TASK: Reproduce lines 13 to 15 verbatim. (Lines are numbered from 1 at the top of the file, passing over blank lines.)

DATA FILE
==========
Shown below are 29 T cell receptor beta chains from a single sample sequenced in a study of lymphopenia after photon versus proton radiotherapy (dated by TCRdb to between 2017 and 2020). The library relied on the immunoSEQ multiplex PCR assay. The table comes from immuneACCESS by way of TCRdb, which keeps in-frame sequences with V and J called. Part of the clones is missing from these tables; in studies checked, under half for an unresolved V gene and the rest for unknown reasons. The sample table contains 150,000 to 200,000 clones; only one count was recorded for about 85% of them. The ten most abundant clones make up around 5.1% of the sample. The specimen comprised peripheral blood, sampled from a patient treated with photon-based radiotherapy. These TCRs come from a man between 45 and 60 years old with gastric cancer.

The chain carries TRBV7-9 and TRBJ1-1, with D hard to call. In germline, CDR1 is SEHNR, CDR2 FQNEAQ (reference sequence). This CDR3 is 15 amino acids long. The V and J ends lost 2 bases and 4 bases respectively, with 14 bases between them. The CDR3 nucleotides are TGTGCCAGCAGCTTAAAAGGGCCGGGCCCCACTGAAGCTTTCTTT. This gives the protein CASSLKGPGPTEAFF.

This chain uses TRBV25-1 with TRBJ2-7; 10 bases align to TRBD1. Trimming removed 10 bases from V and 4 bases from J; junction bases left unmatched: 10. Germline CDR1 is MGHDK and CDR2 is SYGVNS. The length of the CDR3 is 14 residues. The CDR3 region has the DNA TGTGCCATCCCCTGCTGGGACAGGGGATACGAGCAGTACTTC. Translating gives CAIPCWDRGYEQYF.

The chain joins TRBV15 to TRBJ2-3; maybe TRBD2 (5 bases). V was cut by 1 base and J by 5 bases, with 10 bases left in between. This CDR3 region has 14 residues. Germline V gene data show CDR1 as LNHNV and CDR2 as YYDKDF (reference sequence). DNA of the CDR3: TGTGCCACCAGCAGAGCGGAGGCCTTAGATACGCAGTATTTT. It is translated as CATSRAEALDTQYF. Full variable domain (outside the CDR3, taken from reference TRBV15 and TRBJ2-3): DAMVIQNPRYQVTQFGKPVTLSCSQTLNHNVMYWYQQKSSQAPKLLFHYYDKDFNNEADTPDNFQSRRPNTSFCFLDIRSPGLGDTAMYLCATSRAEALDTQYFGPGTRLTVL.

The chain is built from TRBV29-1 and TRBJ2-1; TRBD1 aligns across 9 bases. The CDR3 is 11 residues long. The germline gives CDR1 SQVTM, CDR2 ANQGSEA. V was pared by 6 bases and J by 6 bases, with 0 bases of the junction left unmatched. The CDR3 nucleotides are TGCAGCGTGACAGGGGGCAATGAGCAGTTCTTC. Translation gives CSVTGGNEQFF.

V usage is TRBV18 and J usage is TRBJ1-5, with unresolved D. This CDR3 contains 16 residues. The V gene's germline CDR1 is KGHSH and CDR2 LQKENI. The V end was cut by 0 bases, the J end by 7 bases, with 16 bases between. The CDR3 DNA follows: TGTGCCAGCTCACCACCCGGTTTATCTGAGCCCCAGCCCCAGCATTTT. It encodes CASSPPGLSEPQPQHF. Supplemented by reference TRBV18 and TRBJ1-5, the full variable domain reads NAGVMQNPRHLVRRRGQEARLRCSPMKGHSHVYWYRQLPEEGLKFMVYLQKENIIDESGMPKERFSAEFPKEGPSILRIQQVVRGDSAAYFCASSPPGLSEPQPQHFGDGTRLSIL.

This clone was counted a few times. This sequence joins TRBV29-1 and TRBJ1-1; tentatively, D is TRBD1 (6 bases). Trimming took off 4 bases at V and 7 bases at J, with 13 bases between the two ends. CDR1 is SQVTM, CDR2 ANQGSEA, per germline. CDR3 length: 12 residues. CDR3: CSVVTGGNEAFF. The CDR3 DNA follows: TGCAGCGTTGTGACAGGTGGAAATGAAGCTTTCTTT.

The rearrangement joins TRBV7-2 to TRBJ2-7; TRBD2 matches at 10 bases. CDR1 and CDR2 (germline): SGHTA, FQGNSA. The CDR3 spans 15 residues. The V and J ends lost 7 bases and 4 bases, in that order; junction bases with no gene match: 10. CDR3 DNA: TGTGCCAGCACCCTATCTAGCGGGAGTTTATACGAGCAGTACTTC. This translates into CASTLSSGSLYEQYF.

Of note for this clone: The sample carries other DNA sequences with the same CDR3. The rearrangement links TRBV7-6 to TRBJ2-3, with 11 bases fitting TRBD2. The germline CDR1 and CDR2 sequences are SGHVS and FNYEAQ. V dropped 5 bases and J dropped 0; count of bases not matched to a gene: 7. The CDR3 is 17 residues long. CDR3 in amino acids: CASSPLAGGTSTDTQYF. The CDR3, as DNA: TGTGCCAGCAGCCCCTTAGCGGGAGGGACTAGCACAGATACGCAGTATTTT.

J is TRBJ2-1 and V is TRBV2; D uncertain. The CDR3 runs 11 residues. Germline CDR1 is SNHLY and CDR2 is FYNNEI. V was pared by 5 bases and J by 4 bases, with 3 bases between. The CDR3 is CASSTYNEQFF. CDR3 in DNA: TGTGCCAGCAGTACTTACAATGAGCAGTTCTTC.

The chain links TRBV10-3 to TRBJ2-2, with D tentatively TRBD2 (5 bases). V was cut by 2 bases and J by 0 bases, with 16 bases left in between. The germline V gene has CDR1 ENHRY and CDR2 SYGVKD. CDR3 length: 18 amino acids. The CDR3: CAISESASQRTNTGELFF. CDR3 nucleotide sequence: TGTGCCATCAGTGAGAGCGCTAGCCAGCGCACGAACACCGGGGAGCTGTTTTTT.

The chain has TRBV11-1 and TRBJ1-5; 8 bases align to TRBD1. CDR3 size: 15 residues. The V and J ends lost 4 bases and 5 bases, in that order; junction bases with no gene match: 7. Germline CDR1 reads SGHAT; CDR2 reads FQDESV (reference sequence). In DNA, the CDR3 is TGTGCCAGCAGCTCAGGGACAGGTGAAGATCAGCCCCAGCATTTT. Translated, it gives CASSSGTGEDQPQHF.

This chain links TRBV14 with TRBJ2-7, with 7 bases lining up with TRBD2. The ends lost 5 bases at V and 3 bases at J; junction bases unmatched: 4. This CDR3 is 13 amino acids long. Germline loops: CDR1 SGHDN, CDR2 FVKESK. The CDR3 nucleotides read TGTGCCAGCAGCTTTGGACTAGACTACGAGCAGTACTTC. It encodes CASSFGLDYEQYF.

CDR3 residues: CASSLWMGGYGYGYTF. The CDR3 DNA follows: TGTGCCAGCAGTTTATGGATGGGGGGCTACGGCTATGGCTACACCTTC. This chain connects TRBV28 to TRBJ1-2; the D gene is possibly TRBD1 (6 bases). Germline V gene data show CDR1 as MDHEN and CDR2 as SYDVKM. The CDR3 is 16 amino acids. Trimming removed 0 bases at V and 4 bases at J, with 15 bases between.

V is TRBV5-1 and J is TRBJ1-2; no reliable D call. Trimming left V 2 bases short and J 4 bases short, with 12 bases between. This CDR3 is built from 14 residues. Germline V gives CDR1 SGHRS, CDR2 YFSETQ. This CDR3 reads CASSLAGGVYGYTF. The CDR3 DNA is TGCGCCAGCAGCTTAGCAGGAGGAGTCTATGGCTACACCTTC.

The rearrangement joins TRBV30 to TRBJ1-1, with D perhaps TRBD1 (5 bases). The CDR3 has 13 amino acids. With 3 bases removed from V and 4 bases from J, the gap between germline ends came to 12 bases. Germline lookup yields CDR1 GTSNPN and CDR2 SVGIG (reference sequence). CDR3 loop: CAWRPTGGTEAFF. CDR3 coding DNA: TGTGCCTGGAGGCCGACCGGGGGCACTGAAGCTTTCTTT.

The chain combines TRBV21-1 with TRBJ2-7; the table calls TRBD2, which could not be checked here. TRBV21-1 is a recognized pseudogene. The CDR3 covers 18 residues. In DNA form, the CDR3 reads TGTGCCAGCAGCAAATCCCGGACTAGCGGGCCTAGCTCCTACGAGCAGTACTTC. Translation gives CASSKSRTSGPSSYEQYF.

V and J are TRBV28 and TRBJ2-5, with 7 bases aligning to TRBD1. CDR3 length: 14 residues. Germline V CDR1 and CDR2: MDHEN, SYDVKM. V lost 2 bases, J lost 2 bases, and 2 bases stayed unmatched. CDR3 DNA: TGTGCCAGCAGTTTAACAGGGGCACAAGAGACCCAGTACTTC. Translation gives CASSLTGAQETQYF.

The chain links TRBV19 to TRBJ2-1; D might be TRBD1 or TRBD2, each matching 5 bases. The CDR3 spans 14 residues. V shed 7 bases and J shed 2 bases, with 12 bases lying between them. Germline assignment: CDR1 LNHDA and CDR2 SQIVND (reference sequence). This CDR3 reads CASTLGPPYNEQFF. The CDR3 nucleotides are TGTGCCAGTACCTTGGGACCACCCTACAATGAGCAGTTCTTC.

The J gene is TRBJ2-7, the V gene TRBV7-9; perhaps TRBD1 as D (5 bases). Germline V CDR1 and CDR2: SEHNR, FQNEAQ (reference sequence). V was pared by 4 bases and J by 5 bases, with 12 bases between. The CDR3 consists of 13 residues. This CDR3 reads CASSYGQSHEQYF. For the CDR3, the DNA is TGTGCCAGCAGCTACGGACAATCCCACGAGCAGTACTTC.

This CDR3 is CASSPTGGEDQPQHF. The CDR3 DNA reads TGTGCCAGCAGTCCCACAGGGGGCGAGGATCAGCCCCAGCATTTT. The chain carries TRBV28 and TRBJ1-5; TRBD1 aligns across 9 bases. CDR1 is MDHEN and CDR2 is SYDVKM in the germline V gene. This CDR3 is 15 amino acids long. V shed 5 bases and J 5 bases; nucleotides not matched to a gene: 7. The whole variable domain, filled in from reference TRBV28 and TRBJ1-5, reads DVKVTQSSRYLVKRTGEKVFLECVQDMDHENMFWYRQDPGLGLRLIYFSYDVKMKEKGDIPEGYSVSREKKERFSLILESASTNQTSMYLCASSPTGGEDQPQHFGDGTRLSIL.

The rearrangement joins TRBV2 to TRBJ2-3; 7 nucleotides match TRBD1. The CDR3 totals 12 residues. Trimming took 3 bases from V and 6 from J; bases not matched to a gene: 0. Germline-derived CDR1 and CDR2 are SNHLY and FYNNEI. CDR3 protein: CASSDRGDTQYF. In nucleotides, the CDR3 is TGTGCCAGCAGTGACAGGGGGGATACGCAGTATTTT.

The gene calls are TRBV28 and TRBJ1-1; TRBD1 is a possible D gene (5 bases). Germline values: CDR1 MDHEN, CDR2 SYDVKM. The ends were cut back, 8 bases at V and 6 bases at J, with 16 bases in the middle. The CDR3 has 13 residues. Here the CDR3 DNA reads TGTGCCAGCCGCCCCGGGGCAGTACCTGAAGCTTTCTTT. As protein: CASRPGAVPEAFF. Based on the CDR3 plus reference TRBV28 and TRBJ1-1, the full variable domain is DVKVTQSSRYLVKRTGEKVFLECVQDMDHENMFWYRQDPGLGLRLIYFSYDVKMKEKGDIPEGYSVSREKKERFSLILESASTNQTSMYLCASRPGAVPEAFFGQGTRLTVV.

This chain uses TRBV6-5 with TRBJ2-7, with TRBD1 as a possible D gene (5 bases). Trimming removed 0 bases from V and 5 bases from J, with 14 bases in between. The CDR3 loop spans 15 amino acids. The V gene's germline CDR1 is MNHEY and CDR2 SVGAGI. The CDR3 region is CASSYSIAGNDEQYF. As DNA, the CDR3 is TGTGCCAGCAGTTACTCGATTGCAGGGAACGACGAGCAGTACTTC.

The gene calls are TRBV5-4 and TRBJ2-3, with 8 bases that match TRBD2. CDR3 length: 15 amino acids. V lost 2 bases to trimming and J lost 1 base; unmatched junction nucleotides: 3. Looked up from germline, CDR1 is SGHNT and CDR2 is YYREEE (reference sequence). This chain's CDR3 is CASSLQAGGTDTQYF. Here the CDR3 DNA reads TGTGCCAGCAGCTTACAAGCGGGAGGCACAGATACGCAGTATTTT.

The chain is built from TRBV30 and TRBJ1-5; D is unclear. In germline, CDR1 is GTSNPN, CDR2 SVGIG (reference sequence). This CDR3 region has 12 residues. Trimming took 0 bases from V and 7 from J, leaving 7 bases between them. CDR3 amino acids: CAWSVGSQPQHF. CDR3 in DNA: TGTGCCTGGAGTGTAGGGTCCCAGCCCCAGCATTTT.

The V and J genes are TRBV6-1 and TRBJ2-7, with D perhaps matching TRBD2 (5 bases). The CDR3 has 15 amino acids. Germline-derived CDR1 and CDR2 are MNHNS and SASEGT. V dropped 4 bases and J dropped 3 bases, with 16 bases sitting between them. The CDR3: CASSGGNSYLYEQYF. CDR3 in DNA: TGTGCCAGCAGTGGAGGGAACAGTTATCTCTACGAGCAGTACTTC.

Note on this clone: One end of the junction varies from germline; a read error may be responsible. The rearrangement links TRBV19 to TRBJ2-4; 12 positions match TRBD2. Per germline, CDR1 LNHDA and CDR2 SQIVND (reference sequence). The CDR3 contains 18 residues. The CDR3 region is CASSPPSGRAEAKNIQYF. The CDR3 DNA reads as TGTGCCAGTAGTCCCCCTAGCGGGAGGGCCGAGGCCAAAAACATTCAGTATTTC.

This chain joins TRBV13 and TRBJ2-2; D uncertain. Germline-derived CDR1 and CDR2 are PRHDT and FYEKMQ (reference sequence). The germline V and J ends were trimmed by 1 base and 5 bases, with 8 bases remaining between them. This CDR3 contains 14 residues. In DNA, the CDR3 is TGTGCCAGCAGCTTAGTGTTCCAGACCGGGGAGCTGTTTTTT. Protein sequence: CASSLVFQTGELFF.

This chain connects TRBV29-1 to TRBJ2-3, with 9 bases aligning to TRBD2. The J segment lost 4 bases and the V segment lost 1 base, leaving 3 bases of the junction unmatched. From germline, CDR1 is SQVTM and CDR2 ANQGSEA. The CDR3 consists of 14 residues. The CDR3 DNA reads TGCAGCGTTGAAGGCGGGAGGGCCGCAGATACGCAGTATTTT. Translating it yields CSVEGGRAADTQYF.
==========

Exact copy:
This chain links TRBV14 with TRBJ2-7, with 7 bases lining up with TRBD2. The ends lost 5 bases at V and 3 bases at J; junction bases unmatched: 4. This CDR3 is 13 amino acids long. Germline loops: CDR1 SGHDN, CDR2 FVKESK. The CDR3 nucleotides read TGTGCCAGCAGCTTTGGACTAGACTACGAGCAGTACTTC. It encodes CASSFGLDYEQYF.

CDR3 residues: CASSLWMGGYGYGYTF. The CDR3 DNA follows: TGTGCCAGCAGTTTATGGATGGGGGGCTACGGCTATGGCTACACCTTC. This chain connects TRBV28 to TRBJ1-2; the D gene is possibly TRBD1 (6 bases). Germline V gene data show CDR1 as MDHEN and CDR2 as SYDVKM. The CDR3 is 16 amino acids. Trimming removed 0 bases at V and 4 bases at J, with 15 bases between.

V is TRBV5-1 and J is TRBJ1-2; no reliable D call. Trimming left V 2 bases short and J 4 bases short, with 12 bases between. This CDR3 is built from 14 residues. Germline V gives CDR1 SGHRS, CDR2 YFSETQ. This CDR3 reads CASSLAGGVYGYTF. The CDR3 DNA is TGCGCCAGCAGCTTAGCAGGAGGAGTCTATGGCTACACCTTC.